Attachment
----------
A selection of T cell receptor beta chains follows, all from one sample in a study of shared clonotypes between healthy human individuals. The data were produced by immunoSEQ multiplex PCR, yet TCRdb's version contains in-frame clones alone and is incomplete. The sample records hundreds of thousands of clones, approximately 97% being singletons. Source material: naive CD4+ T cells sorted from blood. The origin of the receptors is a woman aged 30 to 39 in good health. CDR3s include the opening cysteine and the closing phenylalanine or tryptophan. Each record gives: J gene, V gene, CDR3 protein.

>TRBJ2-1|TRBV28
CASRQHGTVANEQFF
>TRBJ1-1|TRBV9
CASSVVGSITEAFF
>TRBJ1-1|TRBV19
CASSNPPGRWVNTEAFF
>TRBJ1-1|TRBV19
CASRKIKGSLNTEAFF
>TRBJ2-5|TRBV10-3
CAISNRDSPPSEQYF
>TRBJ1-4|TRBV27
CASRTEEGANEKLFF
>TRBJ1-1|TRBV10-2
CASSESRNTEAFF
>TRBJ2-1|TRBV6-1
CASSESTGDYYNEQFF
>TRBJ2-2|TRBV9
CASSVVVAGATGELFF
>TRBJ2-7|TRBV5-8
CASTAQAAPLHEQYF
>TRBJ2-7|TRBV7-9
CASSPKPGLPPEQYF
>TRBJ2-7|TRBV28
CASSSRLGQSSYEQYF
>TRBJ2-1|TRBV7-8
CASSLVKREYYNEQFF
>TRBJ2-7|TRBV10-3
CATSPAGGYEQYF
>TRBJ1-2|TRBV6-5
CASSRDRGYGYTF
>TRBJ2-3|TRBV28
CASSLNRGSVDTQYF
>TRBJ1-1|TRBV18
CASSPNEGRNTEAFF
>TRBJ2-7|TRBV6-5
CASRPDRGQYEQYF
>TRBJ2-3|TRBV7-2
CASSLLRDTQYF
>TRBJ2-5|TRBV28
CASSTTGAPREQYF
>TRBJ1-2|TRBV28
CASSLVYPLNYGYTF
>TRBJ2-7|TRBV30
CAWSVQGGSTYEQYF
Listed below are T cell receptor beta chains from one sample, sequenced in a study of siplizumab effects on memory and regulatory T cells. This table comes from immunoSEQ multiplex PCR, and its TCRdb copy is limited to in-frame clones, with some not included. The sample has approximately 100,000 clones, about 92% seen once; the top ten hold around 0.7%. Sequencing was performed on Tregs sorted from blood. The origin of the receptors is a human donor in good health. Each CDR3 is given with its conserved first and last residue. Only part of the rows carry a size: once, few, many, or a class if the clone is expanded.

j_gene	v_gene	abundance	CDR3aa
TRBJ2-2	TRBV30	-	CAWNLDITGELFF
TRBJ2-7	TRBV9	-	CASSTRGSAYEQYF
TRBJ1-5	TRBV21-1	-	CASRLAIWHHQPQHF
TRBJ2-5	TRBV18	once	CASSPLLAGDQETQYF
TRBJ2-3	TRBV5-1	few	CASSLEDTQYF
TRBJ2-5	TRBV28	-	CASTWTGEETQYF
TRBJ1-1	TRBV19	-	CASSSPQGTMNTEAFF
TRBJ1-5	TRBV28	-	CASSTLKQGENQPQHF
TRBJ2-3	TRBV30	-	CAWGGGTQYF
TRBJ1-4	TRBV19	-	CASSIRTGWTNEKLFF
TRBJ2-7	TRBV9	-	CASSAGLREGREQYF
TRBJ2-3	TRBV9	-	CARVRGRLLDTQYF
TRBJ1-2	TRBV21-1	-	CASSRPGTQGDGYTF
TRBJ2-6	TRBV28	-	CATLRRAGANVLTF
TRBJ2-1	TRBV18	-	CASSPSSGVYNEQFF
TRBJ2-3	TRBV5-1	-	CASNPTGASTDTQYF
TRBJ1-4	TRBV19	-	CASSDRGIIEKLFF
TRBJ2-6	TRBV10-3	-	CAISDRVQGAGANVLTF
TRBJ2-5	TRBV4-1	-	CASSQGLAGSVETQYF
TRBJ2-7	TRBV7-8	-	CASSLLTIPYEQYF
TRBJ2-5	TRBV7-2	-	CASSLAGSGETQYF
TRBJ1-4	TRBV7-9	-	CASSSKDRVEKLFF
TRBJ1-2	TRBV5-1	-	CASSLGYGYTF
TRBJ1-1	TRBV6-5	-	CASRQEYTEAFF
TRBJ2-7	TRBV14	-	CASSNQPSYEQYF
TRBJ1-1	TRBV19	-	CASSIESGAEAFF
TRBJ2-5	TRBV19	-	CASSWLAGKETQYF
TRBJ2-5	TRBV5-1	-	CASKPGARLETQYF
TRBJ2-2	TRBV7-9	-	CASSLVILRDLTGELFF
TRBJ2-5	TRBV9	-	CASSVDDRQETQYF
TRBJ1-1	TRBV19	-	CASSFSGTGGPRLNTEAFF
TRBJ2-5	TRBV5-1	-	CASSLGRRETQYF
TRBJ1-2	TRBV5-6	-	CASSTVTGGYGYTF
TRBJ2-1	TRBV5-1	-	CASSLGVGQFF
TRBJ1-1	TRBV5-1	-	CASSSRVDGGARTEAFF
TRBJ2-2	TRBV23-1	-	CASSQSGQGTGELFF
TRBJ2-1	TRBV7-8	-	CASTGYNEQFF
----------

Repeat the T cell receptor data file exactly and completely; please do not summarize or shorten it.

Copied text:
A selection of T cell receptor beta chains follows, all from one sample in a study of shared clonotypes between healthy human individuals. The data were produced by immunoSEQ multiplex PCR, yet TCRdb's version contains in-frame clones alone and is incomplete. The sample records hundreds of thousands of clones, approximately 97% being singletons. Source material: naive CD4+ T cells sorted from blood. The origin of the receptors is a woman aged 30 to 39 in good health. CDR3s include the opening cysteine and the closing phenylalanine or tryptophan. Each record gives: J gene, V gene, CDR3 protein.

>TRBJ2-1|TRBV28
CASRQHGTVANEQFF
>TRBJ1-1|TRBV9
CASSVVGSITEAFF
>TRBJ1-1|TRBV19
CASSNPPGRWVNTEAFF
>TRBJ1-1|TRBV19
CASRKIKGSLNTEAFF
>TRBJ2-5|TRBV10-3
CAISNRDSPPSEQYF
>TRBJ1-4|TRBV27
CASRTEEGANEKLFF
>TRBJ1-1|TRBV10-2
CASSESRNTEAFF
>TRBJ2-1|TRBV6-1
CASSESTGDYYNEQFF
>TRBJ2-2|TRBV9
CASSVVVAGATGELFF
>TRBJ2-7|TRBV5-8
CASTAQAAPLHEQYF
>TRBJ2-7|TRBV7-9
CASSPKPGLPPEQYF
>TRBJ2-7|TRBV28
CASSSRLGQSSYEQYF
>TRBJ2-1|TRBV7-8
CASSLVKREYYNEQFF
>TRBJ2-7|TRBV10-3
CATSPAGGYEQYF
>TRBJ1-2|TRBV6-5
CASSRDRGYGYTF
>TRBJ2-3|TRBV28
CASSLNRGSVDTQYF
>TRBJ1-1|TRBV18
CASSPNEGRNTEAFF
>TRBJ2-7|TRBV6-5
CASRPDRGQYEQYF
>TRBJ2-3|TRBV7-2
CASSLLRDTQYF
>TRBJ2-5|TRBV28
CASSTTGAPREQYF
>TRBJ1-2|TRBV28
CASSLVYPLNYGYTF
>TRBJ2-7|TRBV30
CAWSVQGGSTYEQYF
Listed below are T cell receptor beta chains from one sample, sequenced in a study of siplizumab effects on memory and regulatory T cells. This table comes from immunoSEQ multiplex PCR, and its TCRdb copy is limited to in-frame clones, with some not included. The sample has approximately 100,000 clones, about 92% seen once; the top ten hold around 0.7%. Sequencing was performed on Tregs sorted from blood. The origin of the receptors is a human donor in good health. Each CDR3 is given with its conserved first and last residue. Only part of the rows carry a size: once, few, many, or a class if the clone is expanded.

j_gene	v_gene	abundance	CDR3aa
TRBJ2-2	TRBV30	-	CAWNLDITGELFF
TRBJ2-7	TRBV9	-	CASSTRGSAYEQYF
TRBJ1-5	TRBV21-1	-	CASRLAIWHHQPQHF
TRBJ2-5	TRBV18	once	CASSPLLAGDQETQYF
TRBJ2-3	TRBV5-1	few	CASSLEDTQYF
TRBJ2-5	TRBV28	-	CASTWTGEETQYF
TRBJ1-1	TRBV19	-	CASSSPQGTMNTEAFF
TRBJ1-5	TRBV28	-	CASSTLKQGENQPQHF
TRBJ2-3	TRBV30	-	CAWGGGTQYF
TRBJ1-4	TRBV19	-	CASSIRTGWTNEKLFF
TRBJ2-7	TRBV9	-	CASSAGLREGREQYF
TRBJ2-3	TRBV9	-	CARVRGRLLDTQYF
TRBJ1-2	TRBV21-1	-	CASSRPGTQGDGYTF
TRBJ2-6	TRBV28	-	CATLRRAGANVLTF
TRBJ2-1	TRBV18	-	CASSPSSGVYNEQFF
TRBJ2-3	TRBV5-1	-	CASNPTGASTDTQYF
TRBJ1-4	TRBV19	-	CASSDRGIIEKLFF
TRBJ2-6	TRBV10-3	-	CAISDRVQGAGANVLTF
TRBJ2-5	TRBV4-1	-	CASSQGLAGSVETQYF
TRBJ2-7	TRBV7-8	-	CASSLLTIPYEQYF
TRBJ2-5	TRBV7-2	-	CASSLAGSGETQYF
TRBJ1-4	TRBV7-9	-	CASSSKDRVEKLFF
TRBJ1-2	TRBV5-1	-	CASSLGYGYTF
TRBJ1-1	TRBV6-5	-	CASRQEYTEAFF
TRBJ2-7	TRBV14	-	CASSNQPSYEQYF
TRBJ1-1	TRBV19	-	CASSIESGAEAFF
TRBJ2-5	TRBV19	-	CASSWLAGKETQYF
TRBJ2-5	TRBV5-1	-	CASKPGARLETQYF
TRBJ2-2	TRBV7-9	-	CASSLVILRDLTGELFF
TRBJ2-5	TRBV9	-	CASSVDDRQETQYF
TRBJ1-1	TRBV19	-	CASSFSGTGGPRLNTEAFF
TRBJ2-5	TRBV5-1	-	CASSLGRRETQYF
TRBJ1-2	TRBV5-6	-	CASSTVTGGYGYTF
TRBJ2-1	TRBV5-1	-	CASSLGVGQFF
TRBJ1-1	TRBV5-1	-	CASSSRVDGGARTEAFF
TRBJ2-2	TRBV23-1	-	CASSQSGQGTGELFF
TRBJ2-1	TRBV7-8	-	CASTGYNEQFF